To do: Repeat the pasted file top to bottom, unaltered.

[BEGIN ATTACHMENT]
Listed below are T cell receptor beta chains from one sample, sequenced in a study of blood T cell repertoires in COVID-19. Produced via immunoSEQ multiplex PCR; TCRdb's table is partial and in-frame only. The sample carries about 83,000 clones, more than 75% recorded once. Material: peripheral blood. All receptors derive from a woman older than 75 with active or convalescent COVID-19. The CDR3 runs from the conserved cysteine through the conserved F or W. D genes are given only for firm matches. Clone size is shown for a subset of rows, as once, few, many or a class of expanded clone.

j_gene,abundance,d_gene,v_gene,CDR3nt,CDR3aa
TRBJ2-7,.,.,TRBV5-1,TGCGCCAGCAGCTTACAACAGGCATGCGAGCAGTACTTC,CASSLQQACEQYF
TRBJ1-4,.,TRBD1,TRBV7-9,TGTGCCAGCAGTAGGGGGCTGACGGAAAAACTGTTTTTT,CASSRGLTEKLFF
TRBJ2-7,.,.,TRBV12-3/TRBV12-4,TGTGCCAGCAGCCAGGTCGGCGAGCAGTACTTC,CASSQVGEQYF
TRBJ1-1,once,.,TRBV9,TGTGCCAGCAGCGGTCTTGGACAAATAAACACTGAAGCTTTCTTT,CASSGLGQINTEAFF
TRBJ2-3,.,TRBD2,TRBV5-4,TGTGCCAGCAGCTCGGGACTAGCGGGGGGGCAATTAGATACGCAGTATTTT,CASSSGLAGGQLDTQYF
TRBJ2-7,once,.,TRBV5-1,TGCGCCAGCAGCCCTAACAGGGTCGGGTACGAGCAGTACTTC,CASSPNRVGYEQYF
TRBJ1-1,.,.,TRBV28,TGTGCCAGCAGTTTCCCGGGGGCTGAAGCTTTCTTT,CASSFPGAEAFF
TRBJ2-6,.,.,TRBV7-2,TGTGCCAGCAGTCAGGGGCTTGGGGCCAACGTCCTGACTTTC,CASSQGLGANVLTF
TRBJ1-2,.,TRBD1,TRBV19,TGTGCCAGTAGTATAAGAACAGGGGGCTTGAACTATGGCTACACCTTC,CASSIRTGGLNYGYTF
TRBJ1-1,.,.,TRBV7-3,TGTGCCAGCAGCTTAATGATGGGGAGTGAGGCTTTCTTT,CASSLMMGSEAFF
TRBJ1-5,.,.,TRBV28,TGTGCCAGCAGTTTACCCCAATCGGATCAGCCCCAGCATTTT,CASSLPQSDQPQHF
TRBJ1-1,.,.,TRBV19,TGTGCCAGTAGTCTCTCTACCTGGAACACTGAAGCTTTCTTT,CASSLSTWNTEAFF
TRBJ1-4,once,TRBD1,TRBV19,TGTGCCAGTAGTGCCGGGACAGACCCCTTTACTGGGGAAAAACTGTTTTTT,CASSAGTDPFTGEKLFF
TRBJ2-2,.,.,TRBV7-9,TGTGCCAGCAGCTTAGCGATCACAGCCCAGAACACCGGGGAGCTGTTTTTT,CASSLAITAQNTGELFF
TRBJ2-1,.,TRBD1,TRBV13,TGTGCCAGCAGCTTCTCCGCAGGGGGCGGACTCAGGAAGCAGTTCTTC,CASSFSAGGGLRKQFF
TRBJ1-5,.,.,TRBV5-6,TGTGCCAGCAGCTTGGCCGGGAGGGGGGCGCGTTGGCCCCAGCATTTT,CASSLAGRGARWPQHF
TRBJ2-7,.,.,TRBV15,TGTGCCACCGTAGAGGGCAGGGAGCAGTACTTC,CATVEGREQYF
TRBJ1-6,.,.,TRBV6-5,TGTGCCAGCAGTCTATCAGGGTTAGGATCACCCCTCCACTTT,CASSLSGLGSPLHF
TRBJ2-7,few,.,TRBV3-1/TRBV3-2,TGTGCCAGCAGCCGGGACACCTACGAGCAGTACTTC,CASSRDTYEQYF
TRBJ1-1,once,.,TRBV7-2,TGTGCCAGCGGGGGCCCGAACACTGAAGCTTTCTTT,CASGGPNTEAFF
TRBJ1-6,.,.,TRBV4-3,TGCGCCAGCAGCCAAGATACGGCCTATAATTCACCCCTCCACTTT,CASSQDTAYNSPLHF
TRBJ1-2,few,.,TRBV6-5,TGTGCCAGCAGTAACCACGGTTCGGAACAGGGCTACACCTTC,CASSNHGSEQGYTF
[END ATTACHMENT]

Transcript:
Listed below are T cell receptor beta chains from one sample, sequenced in a study of blood T cell repertoires in COVID-19. Produced via immunoSEQ multiplex PCR; TCRdb's table is partial and in-frame only. The sample carries about 83,000 clones, more than 75% recorded once. Material: peripheral blood. All receptors derive from a woman older than 75 with active or convalescent COVID-19. The CDR3 runs from the conserved cysteine through the conserved F or W. D genes are given only for firm matches. Clone size is shown for a subset of rows, as once, few, many or a class of expanded clone.

j_gene,abundance,d_gene,v_gene,CDR3nt,CDR3aa
TRBJ2-7,.,.,TRBV5-1,TGCGCCAGCAGCTTACAACAGGCATGCGAGCAGTACTTC,CASSLQQACEQYF
TRBJ1-4,.,TRBD1,TRBV7-9,TGTGCCAGCAGTAGGGGGCTGACGGAAAAACTGTTTTTT,CASSRGLTEKLFF
TRBJ2-7,.,.,TRBV12-3/TRBV12-4,TGTGCCAGCAGCCAGGTCGGCGAGCAGTACTTC,CASSQVGEQYF
TRBJ1-1,once,.,TRBV9,TGTGCCAGCAGCGGTCTTGGACAAATAAACACTGAAGCTTTCTTT,CASSGLGQINTEAFF
TRBJ2-3,.,TRBD2,TRBV5-4,TGTGCCAGCAGCTCGGGACTAGCGGGGGGGCAATTAGATACGCAGTATTTT,CASSSGLAGGQLDTQYF
TRBJ2-7,once,.,TRBV5-1,TGCGCCAGCAGCCCTAACAGGGTCGGGTACGAGCAGTACTTC,CASSPNRVGYEQYF
TRBJ1-1,.,.,TRBV28,TGTGCCAGCAGTTTCCCGGGGGCTGAAGCTTTCTTT,CASSFPGAEAFF
TRBJ2-6,.,.,TRBV7-2,TGTGCCAGCAGTCAGGGGCTTGGGGCCAACGTCCTGACTTTC,CASSQGLGANVLTF
TRBJ1-2,.,TRBD1,TRBV19,TGTGCCAGTAGTATAAGAACAGGGGGCTTGAACTATGGCTACACCTTC,CASSIRTGGLNYGYTF
TRBJ1-1,.,.,TRBV7-3,TGTGCCAGCAGCTTAATGATGGGGAGTGAGGCTTTCTTT,CASSLMMGSEAFF
TRBJ1-5,.,.,TRBV28,TGTGCCAGCAGTTTACCCCAATCGGATCAGCCCCAGCATTTT,CASSLPQSDQPQHF
TRBJ1-1,.,.,TRBV19,TGTGCCAGTAGTCTCTCTACCTGGAACACTGAAGCTTTCTTT,CASSLSTWNTEAFF
TRBJ1-4,once,TRBD1,TRBV19,TGTGCCAGTAGTGCCGGGACAGACCCCTTTACTGGGGAAAAACTGTTTTTT,CASSAGTDPFTGEKLFF
TRBJ2-2,.,.,TRBV7-9,TGTGCCAGCAGCTTAGCGATCACAGCCCAGAACACCGGGGAGCTGTTTTTT,CASSLAITAQNTGELFF
TRBJ2-1,.,TRBD1,TRBV13,TGTGCCAGCAGCTTCTCCGCAGGGGGCGGACTCAGGAAGCAGTTCTTC,CASSFSAGGGLRKQFF
TRBJ1-5,.,.,TRBV5-6,TGTGCCAGCAGCTTGGCCGGGAGGGGGGCGCGTTGGCCCCAGCATTTT,CASSLAGRGARWPQHF
TRBJ2-7,.,.,TRBV15,TGTGCCACCGTAGAGGGCAGGGAGCAGTACTTC,CATVEGREQYF
TRBJ1-6,.,.,TRBV6-5,TGTGCCAGCAGTCTATCAGGGTTAGGATCACCCCTCCACTTT,CASSLSGLGSPLHF
TRBJ2-7,few,.,TRBV3-1/TRBV3-2,TGTGCCAGCAGCCGGGACACCTACGAGCAGTACTTC,CASSRDTYEQYF
TRBJ1-1,once,.,TRBV7-2,TGTGCCAGCGGGGGCCCGAACACTGAAGCTTTCTTT,CASGGPNTEAFF
TRBJ1-6,.,.,TRBV4-3,TGCGCCAGCAGCCAAGATACGGCCTATAATTCACCCCTCCACTTT,CASSQDTAYNSPLHF
TRBJ1-2,few,.,TRBV6-5,TGTGCCAGCAGTAACCACGGTTCGGAACAGGGCTACACCTTC,CASSNHGSEQGYTF